Once again the New York Times reports on Wells Fargo’s fraudulent account scandal. No, this is not the same one from 2016, this is a new one where the bank just “found” more than a million additional unauthorized accounts, raising the total to 3.5 million accounts.
“Every time we get one of these announcements, the pressure rises,” said Nancy Bush, a banking industry analyst who runs NAB Research. “How many customers, and how many employees within Wells Fargo, are coming to the conclusion, ‘I don’t need to be associated with this’?”
Besides the additional accounts announced Thursday, the wider review uncovered a new issue: unauthorized enrollments of customers in the bank’s online bill payment service; a service that is now free.
One of the bank’s fiercest critics, Senator Elizabeth Warren, Democrat of Massachusetts, laid into it with a scathing statement: “Unbelievable. Wells Fargo’s massive fraud is even worse than we thought.”
A coalition of 33 consumer groups sent a letter to congressional leaders urging them to bring Wells Fargo executives back to Capitol Hill — where Mr. Stumpf was roasted last year by unhappy lawmakers, shortly before he stepped down under pressure — to answer new questions about the bank’s abuses. The bank “may have intentionally misled” lawmakers in its previous testimony, they said. Ms. Warren, who is a member of the Senate Banking Committee, also called for the committee to hold a new hearing.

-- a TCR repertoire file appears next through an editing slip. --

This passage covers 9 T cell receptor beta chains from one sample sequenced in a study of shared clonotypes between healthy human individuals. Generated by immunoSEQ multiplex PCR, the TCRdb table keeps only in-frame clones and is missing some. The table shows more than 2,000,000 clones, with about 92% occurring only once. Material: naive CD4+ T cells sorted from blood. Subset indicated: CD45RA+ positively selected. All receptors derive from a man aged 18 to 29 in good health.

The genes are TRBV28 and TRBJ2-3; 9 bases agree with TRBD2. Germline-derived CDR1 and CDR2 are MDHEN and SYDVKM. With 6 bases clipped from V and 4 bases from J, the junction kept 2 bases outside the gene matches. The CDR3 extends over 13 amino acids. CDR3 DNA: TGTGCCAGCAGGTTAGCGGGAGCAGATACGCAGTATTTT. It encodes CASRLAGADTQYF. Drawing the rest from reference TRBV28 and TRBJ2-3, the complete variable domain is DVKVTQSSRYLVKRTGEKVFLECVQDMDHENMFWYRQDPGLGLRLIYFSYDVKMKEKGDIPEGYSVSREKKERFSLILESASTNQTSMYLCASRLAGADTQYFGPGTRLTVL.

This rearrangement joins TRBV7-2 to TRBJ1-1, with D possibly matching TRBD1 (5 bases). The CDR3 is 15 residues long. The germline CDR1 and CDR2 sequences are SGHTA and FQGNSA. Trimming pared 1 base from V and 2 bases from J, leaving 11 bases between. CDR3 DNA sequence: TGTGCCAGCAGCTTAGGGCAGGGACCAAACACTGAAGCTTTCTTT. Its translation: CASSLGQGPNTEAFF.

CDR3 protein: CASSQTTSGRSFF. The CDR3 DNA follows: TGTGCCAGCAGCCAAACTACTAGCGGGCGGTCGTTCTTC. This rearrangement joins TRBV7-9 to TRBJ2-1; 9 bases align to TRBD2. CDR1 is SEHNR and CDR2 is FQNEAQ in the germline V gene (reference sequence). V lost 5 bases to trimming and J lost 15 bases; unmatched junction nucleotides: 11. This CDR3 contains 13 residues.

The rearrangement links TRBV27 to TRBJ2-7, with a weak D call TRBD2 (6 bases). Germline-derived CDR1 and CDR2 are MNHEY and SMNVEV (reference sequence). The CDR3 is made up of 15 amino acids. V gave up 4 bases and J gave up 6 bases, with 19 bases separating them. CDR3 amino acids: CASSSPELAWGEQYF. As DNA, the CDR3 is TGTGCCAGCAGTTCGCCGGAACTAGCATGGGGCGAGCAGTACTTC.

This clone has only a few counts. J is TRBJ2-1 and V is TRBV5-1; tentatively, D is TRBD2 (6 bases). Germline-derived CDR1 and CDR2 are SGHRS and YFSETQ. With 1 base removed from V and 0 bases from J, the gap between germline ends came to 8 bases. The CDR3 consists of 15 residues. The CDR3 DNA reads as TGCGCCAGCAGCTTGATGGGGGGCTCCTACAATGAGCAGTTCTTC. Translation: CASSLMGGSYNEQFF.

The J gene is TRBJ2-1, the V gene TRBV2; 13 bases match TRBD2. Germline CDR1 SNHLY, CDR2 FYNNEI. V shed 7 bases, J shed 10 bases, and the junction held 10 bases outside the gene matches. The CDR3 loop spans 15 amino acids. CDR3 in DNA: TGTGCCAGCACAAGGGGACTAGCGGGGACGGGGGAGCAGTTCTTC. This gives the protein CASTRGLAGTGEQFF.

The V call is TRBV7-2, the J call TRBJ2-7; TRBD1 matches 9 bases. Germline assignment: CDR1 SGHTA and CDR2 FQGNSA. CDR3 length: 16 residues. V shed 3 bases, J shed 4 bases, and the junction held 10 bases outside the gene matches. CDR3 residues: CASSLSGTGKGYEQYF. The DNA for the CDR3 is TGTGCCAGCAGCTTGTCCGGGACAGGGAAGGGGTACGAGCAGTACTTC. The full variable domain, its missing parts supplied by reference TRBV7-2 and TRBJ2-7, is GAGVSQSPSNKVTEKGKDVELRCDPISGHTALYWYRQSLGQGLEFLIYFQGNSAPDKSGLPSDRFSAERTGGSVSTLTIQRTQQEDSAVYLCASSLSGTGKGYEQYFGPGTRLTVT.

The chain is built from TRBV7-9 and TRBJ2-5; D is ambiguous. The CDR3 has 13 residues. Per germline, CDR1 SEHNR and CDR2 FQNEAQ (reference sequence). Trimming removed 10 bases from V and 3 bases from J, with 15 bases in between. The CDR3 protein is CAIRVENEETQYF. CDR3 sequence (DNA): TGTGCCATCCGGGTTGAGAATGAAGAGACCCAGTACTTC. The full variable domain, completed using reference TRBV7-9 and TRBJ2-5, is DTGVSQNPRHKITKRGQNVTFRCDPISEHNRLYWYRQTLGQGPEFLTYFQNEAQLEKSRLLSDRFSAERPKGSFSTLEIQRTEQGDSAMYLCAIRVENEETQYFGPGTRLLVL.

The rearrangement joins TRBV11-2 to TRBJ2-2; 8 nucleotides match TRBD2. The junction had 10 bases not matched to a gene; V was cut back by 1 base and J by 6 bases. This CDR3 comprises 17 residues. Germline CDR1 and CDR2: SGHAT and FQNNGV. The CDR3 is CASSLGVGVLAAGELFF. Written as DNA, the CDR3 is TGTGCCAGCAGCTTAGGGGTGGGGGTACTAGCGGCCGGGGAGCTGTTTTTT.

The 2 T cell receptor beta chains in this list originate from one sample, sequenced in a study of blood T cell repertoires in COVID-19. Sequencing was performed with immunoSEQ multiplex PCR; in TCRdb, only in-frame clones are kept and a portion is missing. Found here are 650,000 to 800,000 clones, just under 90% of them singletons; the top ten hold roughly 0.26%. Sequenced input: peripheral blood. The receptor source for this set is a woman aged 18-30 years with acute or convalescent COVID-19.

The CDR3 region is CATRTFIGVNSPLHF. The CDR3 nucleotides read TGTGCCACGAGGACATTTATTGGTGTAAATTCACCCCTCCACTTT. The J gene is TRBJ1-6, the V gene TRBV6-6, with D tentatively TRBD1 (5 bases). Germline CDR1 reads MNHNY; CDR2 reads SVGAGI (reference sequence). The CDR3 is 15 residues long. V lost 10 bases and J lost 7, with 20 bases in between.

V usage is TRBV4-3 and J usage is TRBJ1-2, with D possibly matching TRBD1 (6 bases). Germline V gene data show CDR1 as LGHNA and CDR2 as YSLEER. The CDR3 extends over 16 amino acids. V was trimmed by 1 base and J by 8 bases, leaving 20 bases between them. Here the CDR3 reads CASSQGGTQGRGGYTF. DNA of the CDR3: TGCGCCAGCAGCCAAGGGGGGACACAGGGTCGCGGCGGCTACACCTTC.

Note from Diane: now I have to ask – how many of you believe the bank’s excuses? Personally, I think that Wells Fargo believes no regulator can reach them and that it can bully anyone – consumer or politician. It has gotten away with this type of behavior for so many decades that it was certain no one could touch them. I support Senator Elizabeth Warren‘s attempt to make Wells Fargo accountable for their outrageous actions. Enough is enough. I moved all our accounts, both personal and business, out of Wells Fargo.
About the Author:
Diane L. Drain is a well known and respected Arizona bankruptcy attorney. She is an expert in both consumer bankruptcy and Arizona foreclosure. Since 1985 she has been a dedicated advocate for her clients and spokesperson for Arizona citizens. Diane is a retired professor of law teaching bankruptcy for more than 20 years. As a teacher she believes in offering everyone, not just her clients, advice about the Arizona bankruptcy laws. She is also a mentor to hundreds of Arizona attorneys.
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